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GST legislation - is there time to get it right



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St V incent de P au l Society National Council o f Australia

All Correspondence to: PO Box 373 Summer Hill NSW 2130

IB Thomas Street Lewisham NSW 2049 Telephone: 02 9572 6044 Facsimile: 02 9572 6081 Donation Hotline: 13 18 12

; EMBARGOED TELL 4.00PM SUNDAY, 9 MAY 1999

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GST LEGISLATION - IS THERE TIME TO GET IT RIGHT?

“Political expediency, in making ‘deals’ to rush the current unjust GST proposals through the Senate, must not be allowed to override the principle of ensuring ajiist and equitable outcome for all Australians - poor as well as the rich”, Mr Terry McCarthy, Chairman of the St Vincent de Paul Society Public Affairs Committee said today.

“There is no sound reason why the 30th June deadline is so important. It is vital that efforts be made to get such legislation right, rather than make bad decisions in haste”, he added.

If the Government, as it consistently asserts, has learnt nothing from the submissions and hearings during the Senate Inquiries into a GST, then it must have known from the outset that the current proposals:

• will further widen the gap between rich and poor, and the not so poor; • will make many people - as many as 5 million of them - worse off; • the compensation package for pensioners will dissipate after a few years; • will not compensate the approximate one million people who are not in either the tax or welfare

system; • will strongly disadvantage low and middle income families; • will force some groups such as superannuants and self-funded retirees into a poorer situation; • will severely reduce the finances of the many church, charitable and welfare groups which—

provide services to the needy and disadvantage. Plainly, many of them will reduce services and others could even cease to exist.

“The Government and its advisers have achieved this unjust and un-Australian result by averaging the effect of the GST across the whole Australian population, using the false assumption that everyone has the same spending pattern,” said John Wicks, a member of Vinnies Committee. “The only thing they did not average were the benefits which are skewed in favour of the wealthy, resulting in a TRANSFER OF WEALTH FROM POOR TO RICH”, he added.

“The simple facts are that the GST package:

- gives big tax cuts of $3,000 p.a. or more to the wealthy and small tax cuts of $600 or less to low income-earners.

- gives big product tax gains, through the abolition of WST, to the wealthy on goods they purchase (new cars, jewellery, electronic and white goods - as much as a $5,000 gain on a car alone), but little if anything to the poor who largely buy second-hand goods and purchase the essentials of life. ®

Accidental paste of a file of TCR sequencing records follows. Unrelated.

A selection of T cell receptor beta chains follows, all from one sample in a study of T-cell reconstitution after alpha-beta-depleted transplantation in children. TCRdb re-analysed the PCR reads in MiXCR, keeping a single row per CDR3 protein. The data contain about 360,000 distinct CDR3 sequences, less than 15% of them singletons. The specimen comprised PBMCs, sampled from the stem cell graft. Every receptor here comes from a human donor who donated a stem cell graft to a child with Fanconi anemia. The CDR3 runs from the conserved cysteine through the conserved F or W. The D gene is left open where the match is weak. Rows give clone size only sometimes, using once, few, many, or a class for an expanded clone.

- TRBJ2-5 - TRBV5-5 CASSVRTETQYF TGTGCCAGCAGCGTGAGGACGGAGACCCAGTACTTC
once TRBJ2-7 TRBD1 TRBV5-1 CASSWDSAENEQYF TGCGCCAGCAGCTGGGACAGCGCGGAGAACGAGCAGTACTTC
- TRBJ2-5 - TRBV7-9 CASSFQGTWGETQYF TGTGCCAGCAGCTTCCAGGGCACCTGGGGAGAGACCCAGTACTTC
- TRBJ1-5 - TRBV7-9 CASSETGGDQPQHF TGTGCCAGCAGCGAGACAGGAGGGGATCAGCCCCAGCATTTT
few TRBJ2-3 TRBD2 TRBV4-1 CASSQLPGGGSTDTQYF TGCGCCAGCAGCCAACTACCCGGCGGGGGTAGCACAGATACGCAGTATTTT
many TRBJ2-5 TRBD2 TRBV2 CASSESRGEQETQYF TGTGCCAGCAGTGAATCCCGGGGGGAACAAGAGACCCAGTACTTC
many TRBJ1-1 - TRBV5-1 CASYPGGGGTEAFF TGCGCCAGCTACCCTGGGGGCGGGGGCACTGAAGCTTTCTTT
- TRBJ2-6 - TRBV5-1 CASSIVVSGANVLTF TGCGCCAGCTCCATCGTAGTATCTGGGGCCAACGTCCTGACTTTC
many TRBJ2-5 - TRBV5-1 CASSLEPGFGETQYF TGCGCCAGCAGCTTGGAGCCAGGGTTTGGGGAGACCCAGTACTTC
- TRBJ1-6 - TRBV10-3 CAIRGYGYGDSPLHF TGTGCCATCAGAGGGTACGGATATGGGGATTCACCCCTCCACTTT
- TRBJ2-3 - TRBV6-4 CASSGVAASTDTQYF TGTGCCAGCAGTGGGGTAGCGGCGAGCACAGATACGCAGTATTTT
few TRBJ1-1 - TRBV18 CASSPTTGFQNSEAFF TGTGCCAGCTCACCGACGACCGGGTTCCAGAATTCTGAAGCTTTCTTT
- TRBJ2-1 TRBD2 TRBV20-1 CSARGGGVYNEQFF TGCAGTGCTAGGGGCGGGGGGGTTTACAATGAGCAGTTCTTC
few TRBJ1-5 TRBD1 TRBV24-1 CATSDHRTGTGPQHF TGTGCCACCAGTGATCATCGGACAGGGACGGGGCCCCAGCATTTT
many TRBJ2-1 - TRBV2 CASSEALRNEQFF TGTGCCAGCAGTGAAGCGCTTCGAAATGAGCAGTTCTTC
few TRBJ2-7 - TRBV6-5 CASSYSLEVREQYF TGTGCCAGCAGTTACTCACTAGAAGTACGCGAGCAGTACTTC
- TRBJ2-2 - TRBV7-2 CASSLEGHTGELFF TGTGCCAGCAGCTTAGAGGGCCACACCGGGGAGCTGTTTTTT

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- imposes a relatively greater GST tax penalty on necessities, which form the bulk of expenditure for the poor (food, rents, power, repairs and maintenance which are not currently subject to WST), than it does on the rich.

- the package increases pensions and allowances which, initially, only partially offset the burden of a GST and are then by Treasury’s own admission soon ended. .

- taxes charitable institutions and reduces their capacity to assist the poor.

Yet, the Government begrudgingly suggests that no person or group will be worse o ff’, Mr Wicks added.

“Guaranteed compensation that meets the actual level of burden suffered by the poor and disadvantaged from a GST is the key. This will require more than tinkering at the edges - major surgery is required”, Mr McCarthy said.

Mr Wicks added - “We originally said that any compensation package would require three . principles : adequacy, simplicity and certainty. We now add a fourth - TRANSPARENCY”.

“Several organisations, including Vinnies, have provided various methods for having a GST while, at the same time, making it fair and Australian. Rather that deriding these suggestions, it is now appropriate that they be examined properly. Again, this will take time, time which in the long term interests of Australia would be well spent. With changes to the tax system, Australians deserve to be given the opportunity to ensure they understand the real effect on the fabric of our society,” Mr

McCarthy said.

“Egalitarianism and ‘a fair go for all’ underpins the fabric of Australian society. A vital part of this ethic was compassion for those doing it tough. There is no compassion in the current proposals. The current proposals come at too high a price!” = —

“There is an additional point which is being lost in the current debate,” Mr. McCarthy added. “All the church, charitable and welfare groups which provide services to those who fall through the net or are disadvantaged will be severely punished by the current proposals. Again, this is unnecessary as it can be avoided by maintaining the current system of tax exemption for them”.

For further information and comment contact:

Mr. Terry McCarthy, Chairman - National Public Affairs Committee (02) 6281 1673 (home) or (02) 6282 2722 (office hours)

Mr. John Wicks, Deputy Chairman - National Public Affairs Committee (02) 6286 1442--

Mr. John Moore, National President (02) 9572 6044 (office hours)

CANBERRA - 7 MAY 1999